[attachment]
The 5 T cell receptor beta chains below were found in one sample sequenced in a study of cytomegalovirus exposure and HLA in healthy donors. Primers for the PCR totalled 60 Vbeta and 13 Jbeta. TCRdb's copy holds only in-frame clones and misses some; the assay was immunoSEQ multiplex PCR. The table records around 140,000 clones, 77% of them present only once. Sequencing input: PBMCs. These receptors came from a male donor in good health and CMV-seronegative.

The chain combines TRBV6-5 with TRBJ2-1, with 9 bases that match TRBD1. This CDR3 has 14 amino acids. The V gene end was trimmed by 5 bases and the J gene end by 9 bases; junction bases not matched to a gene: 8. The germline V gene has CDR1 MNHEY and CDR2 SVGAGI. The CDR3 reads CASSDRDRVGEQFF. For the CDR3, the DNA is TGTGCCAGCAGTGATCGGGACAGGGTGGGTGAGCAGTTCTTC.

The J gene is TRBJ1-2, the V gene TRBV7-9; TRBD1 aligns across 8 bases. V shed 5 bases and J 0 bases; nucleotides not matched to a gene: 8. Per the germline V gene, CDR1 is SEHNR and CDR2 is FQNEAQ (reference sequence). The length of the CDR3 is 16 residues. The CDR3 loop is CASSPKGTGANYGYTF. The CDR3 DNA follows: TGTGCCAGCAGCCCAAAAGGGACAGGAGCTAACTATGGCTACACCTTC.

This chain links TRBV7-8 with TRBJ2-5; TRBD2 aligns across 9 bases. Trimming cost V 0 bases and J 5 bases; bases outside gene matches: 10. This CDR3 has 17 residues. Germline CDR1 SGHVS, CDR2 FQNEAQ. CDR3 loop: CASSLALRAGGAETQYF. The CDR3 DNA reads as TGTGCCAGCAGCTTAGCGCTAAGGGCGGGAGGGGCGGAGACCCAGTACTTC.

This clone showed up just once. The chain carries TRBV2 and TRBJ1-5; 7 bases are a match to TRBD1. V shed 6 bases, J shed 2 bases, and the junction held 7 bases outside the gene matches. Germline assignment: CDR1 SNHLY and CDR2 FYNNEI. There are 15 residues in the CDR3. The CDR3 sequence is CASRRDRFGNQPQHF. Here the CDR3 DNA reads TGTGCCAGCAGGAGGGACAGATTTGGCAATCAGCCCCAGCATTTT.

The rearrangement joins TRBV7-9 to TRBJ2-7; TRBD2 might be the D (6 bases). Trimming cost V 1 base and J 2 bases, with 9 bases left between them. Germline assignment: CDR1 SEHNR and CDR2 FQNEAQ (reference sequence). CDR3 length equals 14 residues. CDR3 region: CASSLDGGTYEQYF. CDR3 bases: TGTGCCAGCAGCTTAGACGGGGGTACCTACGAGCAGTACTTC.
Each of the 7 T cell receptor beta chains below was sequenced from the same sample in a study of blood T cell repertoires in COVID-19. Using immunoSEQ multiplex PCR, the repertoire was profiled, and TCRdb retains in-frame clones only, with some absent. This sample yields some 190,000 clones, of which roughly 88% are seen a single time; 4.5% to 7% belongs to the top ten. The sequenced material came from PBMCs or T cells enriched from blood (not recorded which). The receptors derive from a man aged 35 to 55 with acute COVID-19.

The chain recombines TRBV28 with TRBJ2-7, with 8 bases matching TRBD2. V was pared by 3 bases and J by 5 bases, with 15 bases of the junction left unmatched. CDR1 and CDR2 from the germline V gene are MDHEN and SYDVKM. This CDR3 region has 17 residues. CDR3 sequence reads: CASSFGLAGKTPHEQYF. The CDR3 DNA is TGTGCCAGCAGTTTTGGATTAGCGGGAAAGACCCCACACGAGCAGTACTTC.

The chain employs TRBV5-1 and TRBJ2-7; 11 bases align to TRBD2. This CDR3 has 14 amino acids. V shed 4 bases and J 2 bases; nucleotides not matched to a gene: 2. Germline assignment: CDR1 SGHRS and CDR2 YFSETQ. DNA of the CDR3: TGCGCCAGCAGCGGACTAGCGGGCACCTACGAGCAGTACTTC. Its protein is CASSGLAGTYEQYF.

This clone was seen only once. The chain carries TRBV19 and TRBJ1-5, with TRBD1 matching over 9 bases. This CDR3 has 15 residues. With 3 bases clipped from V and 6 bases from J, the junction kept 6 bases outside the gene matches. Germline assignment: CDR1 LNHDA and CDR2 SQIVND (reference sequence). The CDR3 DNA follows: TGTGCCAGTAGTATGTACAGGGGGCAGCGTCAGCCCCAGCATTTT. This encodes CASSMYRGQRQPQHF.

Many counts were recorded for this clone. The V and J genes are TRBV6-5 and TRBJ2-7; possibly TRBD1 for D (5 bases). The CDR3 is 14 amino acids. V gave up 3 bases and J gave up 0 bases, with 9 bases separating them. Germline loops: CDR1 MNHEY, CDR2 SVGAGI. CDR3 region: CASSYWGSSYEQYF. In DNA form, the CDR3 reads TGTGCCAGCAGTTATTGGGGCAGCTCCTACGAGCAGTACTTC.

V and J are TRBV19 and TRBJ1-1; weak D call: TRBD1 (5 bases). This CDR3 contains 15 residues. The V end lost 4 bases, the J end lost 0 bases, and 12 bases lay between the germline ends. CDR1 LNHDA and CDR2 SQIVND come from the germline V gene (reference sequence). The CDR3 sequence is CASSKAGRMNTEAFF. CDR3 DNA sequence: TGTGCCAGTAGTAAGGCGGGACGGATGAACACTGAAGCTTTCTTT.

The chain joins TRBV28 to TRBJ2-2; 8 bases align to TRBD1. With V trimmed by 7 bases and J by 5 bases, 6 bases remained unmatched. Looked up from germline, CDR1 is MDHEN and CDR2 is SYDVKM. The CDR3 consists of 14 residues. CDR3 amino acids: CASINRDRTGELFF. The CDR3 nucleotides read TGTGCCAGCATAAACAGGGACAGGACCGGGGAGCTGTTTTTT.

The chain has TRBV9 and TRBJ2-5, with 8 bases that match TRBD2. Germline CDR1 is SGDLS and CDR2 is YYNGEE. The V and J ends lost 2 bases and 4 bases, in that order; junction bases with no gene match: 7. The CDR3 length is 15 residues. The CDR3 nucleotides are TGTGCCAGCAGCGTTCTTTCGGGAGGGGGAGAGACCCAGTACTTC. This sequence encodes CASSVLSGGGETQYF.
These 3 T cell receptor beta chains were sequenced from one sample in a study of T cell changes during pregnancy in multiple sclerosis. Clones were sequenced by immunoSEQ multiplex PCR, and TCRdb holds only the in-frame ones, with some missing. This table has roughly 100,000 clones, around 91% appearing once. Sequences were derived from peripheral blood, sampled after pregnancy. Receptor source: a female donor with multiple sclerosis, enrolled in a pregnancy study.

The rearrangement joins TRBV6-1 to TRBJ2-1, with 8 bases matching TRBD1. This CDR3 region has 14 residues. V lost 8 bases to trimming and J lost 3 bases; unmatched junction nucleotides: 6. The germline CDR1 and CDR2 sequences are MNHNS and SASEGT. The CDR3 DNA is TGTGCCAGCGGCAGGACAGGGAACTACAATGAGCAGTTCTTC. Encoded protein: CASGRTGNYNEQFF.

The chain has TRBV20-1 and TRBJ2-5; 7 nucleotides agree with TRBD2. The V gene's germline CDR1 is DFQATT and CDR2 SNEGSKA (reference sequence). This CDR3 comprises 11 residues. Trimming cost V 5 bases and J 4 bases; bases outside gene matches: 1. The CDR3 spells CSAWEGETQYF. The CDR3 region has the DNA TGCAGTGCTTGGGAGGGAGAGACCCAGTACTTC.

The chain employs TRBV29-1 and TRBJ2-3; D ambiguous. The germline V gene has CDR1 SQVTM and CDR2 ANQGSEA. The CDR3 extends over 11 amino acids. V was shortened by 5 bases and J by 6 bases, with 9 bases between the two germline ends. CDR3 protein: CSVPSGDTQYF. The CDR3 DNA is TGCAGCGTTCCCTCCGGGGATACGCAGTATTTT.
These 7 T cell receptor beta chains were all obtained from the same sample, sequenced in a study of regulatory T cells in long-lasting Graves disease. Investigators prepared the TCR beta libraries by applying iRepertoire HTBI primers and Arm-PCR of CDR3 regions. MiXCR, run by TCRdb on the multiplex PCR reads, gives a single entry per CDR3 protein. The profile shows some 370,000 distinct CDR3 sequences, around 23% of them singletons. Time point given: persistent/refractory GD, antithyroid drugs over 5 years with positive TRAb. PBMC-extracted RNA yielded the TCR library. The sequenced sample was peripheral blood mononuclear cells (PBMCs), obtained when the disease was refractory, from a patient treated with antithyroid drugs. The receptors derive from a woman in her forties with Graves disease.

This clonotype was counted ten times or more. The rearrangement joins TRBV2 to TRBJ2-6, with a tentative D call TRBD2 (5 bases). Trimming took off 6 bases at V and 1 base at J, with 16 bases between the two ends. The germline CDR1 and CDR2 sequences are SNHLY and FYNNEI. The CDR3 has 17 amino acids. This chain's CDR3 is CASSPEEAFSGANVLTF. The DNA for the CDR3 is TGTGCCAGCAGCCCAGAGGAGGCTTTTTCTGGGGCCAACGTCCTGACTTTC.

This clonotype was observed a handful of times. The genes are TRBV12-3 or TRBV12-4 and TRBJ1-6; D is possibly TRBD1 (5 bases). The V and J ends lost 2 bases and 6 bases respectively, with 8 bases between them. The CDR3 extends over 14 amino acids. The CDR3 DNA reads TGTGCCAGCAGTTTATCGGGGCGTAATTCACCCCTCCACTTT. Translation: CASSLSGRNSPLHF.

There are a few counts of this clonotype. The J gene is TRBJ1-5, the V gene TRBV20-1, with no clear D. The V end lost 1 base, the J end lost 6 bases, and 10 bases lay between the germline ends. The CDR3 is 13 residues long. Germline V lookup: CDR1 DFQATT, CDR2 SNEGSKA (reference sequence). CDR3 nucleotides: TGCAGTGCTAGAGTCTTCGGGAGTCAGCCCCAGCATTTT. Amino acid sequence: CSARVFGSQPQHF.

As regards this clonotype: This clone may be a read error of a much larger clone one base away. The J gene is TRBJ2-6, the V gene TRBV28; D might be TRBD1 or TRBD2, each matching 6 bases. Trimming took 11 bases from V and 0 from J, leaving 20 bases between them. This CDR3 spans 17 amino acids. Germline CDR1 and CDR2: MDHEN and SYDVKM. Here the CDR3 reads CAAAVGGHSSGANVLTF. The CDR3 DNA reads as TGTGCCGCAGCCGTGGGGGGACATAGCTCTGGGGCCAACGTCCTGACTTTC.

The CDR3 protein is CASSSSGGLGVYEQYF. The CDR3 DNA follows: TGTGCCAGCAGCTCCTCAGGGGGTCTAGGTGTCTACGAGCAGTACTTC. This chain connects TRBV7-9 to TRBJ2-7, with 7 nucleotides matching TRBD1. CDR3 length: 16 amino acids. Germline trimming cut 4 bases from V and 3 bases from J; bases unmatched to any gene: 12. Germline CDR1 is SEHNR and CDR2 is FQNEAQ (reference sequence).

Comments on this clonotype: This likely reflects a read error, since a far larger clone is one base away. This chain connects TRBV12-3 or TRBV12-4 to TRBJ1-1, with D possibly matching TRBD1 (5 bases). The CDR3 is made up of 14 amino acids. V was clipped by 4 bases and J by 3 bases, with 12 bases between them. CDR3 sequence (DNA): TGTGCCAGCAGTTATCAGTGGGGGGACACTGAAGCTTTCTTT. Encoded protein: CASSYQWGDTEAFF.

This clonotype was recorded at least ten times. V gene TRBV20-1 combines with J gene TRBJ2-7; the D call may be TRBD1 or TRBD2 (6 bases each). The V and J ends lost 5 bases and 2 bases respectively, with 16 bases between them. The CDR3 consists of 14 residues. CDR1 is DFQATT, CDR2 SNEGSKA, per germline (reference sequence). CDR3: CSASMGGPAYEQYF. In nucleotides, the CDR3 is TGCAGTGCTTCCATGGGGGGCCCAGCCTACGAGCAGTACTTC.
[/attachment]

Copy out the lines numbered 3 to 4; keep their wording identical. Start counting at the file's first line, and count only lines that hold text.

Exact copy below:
The J gene is TRBJ1-2, the V gene TRBV7-9; TRBD1 aligns across 8 bases. V shed 5 bases and J 0 bases; nucleotides not matched to a gene: 8. Per the germline V gene, CDR1 is SEHNR and CDR2 is FQNEAQ (reference sequence). The length of the CDR3 is 16 residues. The CDR3 loop is CASSPKGTGANYGYTF. The CDR3 DNA follows: TGTGCCAGCAGCCCAAAAGGGACAGGAGCTAACTATGGCTACACCTTC.

This chain links TRBV7-8 with TRBJ2-5; TRBD2 aligns across 9 bases. Trimming cost V 0 bases and J 5 bases; bases outside gene matches: 10. This CDR3 has 17 residues. Germline CDR1 SGHVS, CDR2 FQNEAQ. CDR3 loop: CASSLALRAGGAETQYF. The CDR3 DNA reads as TGTGCCAGCAGCTTAGCGCTAAGGGCGGGAGGGGCGGAGACCCAGTACTTC.